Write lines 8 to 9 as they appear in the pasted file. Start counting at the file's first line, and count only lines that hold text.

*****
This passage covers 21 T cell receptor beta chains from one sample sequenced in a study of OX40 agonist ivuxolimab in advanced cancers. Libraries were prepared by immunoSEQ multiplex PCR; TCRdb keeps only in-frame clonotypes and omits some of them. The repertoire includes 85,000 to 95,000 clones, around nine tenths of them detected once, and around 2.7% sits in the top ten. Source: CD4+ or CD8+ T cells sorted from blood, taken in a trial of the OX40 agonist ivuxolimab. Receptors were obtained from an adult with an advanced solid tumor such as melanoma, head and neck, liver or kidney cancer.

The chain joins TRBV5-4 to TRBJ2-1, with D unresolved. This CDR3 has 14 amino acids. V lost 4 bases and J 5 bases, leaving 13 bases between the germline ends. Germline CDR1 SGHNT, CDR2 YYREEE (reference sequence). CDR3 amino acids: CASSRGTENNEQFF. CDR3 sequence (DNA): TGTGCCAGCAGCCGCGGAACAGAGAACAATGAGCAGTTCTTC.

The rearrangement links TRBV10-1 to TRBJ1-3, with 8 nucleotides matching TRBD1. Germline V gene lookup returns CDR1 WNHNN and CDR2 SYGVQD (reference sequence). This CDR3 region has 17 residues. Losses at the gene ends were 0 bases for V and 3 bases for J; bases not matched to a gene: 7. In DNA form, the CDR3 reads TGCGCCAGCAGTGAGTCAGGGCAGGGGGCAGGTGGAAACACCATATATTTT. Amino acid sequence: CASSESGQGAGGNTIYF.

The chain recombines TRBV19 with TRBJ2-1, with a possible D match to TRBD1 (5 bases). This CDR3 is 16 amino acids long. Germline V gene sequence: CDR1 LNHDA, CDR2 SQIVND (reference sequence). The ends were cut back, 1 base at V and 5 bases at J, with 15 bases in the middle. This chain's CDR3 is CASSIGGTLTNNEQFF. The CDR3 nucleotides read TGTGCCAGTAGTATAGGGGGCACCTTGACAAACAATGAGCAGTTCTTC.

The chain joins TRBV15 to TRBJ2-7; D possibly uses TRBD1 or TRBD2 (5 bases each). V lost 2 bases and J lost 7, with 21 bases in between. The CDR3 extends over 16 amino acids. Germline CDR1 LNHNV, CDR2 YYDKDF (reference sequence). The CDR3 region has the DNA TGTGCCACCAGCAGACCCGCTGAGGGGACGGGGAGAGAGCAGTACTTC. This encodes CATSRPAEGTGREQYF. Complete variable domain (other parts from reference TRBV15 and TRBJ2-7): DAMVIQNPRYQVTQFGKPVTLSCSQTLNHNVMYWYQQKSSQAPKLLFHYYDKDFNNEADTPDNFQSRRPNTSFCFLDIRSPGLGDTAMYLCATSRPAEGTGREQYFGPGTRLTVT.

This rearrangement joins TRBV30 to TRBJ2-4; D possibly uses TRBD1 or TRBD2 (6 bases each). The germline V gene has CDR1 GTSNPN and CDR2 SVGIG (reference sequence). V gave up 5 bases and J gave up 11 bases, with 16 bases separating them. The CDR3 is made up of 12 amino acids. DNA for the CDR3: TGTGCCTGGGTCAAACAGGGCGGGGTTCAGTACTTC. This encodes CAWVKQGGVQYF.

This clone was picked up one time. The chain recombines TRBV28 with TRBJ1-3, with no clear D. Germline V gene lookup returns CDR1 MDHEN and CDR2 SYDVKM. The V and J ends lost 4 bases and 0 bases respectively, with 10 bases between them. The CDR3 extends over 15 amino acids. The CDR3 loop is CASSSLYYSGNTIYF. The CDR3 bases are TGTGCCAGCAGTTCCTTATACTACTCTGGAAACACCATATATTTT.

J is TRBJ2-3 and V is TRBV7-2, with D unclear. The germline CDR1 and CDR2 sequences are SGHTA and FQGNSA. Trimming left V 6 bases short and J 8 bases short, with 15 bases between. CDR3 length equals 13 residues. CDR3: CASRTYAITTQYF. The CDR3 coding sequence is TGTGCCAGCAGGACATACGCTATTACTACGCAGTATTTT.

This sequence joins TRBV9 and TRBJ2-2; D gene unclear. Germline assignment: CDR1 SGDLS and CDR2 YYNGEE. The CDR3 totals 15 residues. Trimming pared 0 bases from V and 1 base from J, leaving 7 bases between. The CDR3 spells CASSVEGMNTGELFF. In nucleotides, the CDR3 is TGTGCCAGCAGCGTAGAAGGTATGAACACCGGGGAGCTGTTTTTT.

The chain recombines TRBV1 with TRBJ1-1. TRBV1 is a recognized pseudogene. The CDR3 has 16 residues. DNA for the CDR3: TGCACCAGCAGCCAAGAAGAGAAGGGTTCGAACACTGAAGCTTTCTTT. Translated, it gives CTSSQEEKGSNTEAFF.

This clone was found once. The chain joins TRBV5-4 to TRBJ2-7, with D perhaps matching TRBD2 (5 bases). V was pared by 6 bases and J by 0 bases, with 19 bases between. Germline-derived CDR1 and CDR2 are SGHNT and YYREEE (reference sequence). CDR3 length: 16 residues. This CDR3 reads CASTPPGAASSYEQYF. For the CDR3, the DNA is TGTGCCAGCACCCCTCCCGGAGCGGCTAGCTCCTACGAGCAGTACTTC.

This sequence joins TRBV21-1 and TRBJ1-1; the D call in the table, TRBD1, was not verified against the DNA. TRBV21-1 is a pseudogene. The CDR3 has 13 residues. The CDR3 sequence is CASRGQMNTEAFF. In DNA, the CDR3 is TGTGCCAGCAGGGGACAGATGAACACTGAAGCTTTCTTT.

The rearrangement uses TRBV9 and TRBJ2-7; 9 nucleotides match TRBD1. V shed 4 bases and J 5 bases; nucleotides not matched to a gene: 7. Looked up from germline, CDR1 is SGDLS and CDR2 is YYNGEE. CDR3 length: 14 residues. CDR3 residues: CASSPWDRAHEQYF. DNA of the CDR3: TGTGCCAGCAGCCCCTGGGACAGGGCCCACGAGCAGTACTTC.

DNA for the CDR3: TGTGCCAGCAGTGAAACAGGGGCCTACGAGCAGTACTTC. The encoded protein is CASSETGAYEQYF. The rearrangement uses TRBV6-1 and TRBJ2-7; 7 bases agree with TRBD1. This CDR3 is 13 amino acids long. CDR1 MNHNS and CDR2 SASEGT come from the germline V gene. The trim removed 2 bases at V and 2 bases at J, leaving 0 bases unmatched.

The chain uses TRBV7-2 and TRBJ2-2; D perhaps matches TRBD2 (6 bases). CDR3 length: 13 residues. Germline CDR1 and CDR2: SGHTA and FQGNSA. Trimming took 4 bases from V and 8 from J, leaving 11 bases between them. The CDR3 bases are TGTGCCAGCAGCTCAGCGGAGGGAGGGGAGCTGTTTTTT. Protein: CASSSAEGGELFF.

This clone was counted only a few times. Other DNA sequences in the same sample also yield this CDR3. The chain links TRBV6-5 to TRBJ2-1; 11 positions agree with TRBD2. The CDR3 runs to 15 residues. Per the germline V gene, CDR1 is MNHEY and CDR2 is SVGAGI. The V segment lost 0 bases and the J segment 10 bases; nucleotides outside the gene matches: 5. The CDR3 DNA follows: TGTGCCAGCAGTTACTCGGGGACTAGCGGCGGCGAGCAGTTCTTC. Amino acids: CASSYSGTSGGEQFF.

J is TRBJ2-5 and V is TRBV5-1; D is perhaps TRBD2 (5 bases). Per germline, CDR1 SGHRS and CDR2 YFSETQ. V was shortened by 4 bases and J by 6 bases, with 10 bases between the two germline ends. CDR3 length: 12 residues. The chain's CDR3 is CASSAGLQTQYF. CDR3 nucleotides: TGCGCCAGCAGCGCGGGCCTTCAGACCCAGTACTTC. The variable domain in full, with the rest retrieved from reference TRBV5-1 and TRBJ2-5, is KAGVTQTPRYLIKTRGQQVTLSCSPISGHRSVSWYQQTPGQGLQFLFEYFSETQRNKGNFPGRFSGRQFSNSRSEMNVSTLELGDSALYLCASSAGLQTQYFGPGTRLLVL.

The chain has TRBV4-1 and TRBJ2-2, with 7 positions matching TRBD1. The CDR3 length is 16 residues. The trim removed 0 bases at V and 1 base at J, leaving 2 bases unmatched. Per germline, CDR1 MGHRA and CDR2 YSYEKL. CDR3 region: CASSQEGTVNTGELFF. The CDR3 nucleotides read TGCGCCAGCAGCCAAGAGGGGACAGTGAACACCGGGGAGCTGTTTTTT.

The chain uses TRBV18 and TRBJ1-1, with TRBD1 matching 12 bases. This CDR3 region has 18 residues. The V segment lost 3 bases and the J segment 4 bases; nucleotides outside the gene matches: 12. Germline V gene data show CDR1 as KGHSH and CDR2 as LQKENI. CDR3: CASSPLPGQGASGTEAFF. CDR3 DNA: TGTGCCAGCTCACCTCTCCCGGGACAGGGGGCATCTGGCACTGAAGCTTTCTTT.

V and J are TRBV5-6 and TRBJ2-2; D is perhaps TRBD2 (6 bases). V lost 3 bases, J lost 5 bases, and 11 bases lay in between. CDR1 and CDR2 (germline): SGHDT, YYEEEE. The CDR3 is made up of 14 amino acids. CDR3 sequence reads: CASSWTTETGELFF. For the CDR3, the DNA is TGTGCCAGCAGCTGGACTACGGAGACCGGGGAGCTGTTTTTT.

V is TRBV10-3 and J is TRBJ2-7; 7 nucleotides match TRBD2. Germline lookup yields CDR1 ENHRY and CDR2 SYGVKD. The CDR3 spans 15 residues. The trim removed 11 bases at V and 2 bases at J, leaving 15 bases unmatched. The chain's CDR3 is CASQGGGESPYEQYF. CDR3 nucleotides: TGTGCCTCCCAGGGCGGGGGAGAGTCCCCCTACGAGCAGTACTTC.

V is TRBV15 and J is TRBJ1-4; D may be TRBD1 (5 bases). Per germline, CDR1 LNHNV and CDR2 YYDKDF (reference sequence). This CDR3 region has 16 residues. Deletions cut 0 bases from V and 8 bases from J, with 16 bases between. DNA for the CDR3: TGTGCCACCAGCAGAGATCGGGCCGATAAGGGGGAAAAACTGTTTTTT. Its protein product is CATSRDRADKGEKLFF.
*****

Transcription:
J is TRBJ2-3 and V is TRBV7-2, with D unclear. The germline CDR1 and CDR2 sequences are SGHTA and FQGNSA. Trimming left V 6 bases short and J 8 bases short, with 15 bases between. CDR3 length equals 13 residues. CDR3: CASRTYAITTQYF. The CDR3 coding sequence is TGTGCCAGCAGGACATACGCTATTACTACGCAGTATTTT.

This sequence joins TRBV9 and TRBJ2-2; D gene unclear. Germline assignment: CDR1 SGDLS and CDR2 YYNGEE. The CDR3 totals 15 residues. Trimming pared 0 bases from V and 1 base from J, leaving 7 bases between. The CDR3 spells CASSVEGMNTGELFF. In nucleotides, the CDR3 is TGTGCCAGCAGCGTAGAAGGTATGAACACCGGGGAGCTGTTTTTT.